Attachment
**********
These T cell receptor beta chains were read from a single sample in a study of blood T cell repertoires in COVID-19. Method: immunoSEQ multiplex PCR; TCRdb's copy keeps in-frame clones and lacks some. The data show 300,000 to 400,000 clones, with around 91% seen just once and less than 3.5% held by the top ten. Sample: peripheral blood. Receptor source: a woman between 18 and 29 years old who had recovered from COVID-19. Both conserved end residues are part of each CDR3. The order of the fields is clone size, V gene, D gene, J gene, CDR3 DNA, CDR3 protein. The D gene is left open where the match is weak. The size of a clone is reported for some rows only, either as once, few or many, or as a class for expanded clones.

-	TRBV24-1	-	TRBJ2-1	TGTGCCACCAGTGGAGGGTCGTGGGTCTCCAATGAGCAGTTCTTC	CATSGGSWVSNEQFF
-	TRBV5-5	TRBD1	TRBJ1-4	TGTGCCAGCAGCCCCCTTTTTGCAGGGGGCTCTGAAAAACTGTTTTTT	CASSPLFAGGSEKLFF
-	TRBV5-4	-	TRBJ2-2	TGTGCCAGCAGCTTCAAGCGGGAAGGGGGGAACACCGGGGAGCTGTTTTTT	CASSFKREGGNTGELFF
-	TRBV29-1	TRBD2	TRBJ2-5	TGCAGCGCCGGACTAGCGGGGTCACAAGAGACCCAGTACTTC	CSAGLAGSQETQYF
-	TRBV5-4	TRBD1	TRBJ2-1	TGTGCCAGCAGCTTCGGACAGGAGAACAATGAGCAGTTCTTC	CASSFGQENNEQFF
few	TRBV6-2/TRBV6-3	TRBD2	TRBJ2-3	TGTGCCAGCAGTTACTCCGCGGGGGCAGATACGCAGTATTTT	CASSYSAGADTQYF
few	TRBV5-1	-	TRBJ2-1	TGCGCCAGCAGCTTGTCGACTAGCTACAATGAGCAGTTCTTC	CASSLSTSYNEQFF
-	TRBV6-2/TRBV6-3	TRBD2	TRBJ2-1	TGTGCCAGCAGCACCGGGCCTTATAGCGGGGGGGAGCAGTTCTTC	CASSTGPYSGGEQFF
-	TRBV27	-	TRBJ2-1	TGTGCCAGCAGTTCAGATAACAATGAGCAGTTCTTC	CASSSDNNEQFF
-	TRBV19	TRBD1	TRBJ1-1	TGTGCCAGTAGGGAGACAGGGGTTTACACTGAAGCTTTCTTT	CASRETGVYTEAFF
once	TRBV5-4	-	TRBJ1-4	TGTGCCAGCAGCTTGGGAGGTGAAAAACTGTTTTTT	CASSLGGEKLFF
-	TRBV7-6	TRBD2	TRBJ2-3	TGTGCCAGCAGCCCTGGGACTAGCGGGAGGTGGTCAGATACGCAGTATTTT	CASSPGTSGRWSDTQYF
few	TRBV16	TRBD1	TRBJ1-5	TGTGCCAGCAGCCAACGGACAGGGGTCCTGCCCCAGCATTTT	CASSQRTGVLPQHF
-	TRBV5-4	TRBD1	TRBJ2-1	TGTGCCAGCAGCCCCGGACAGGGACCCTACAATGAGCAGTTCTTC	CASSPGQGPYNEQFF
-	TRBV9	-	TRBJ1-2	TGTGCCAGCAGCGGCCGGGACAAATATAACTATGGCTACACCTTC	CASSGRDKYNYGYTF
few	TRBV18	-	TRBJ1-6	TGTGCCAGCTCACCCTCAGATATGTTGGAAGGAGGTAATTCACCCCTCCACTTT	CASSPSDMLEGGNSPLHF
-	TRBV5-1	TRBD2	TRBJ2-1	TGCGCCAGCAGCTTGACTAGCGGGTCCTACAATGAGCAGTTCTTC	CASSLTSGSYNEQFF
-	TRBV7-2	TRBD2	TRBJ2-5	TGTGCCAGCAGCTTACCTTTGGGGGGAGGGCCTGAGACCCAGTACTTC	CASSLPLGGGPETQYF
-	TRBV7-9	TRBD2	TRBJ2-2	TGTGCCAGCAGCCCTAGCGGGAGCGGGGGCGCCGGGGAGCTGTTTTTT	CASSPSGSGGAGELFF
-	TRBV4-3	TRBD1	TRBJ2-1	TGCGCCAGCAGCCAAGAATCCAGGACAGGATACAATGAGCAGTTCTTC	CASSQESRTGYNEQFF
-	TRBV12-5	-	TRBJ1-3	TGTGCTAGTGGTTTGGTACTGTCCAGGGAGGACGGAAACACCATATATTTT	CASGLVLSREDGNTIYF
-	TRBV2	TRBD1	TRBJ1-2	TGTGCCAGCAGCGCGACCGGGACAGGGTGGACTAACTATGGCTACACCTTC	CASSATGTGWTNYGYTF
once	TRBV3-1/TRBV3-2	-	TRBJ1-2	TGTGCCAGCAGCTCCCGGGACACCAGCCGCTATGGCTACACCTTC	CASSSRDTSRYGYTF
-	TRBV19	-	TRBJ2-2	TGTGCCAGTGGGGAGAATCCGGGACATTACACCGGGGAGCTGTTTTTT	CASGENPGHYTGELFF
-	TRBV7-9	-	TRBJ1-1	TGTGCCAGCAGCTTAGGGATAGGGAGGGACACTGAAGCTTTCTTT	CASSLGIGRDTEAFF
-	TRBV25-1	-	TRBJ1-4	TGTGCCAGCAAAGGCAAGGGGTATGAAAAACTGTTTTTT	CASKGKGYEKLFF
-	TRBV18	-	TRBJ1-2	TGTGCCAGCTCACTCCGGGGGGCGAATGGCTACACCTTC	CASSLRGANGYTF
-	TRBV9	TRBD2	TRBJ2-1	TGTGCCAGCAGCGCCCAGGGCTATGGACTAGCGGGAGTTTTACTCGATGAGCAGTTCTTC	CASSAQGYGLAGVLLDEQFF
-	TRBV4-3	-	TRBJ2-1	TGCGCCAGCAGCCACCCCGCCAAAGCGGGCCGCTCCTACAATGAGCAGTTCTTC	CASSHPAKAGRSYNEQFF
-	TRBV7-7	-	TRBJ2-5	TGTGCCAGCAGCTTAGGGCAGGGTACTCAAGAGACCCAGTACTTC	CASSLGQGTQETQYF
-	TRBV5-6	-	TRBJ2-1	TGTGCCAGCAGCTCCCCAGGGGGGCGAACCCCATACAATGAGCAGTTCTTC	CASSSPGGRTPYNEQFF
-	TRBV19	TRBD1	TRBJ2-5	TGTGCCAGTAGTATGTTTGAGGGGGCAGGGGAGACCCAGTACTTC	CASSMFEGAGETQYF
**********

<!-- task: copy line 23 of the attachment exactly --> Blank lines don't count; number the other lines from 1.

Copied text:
-	TRBV2	TRBD1	TRBJ1-2	TGTGCCAGCAGCGCGACCGGGACAGGGTGGACTAACTATGGCTACACCTTC	CASSATGTGWTNYGYTF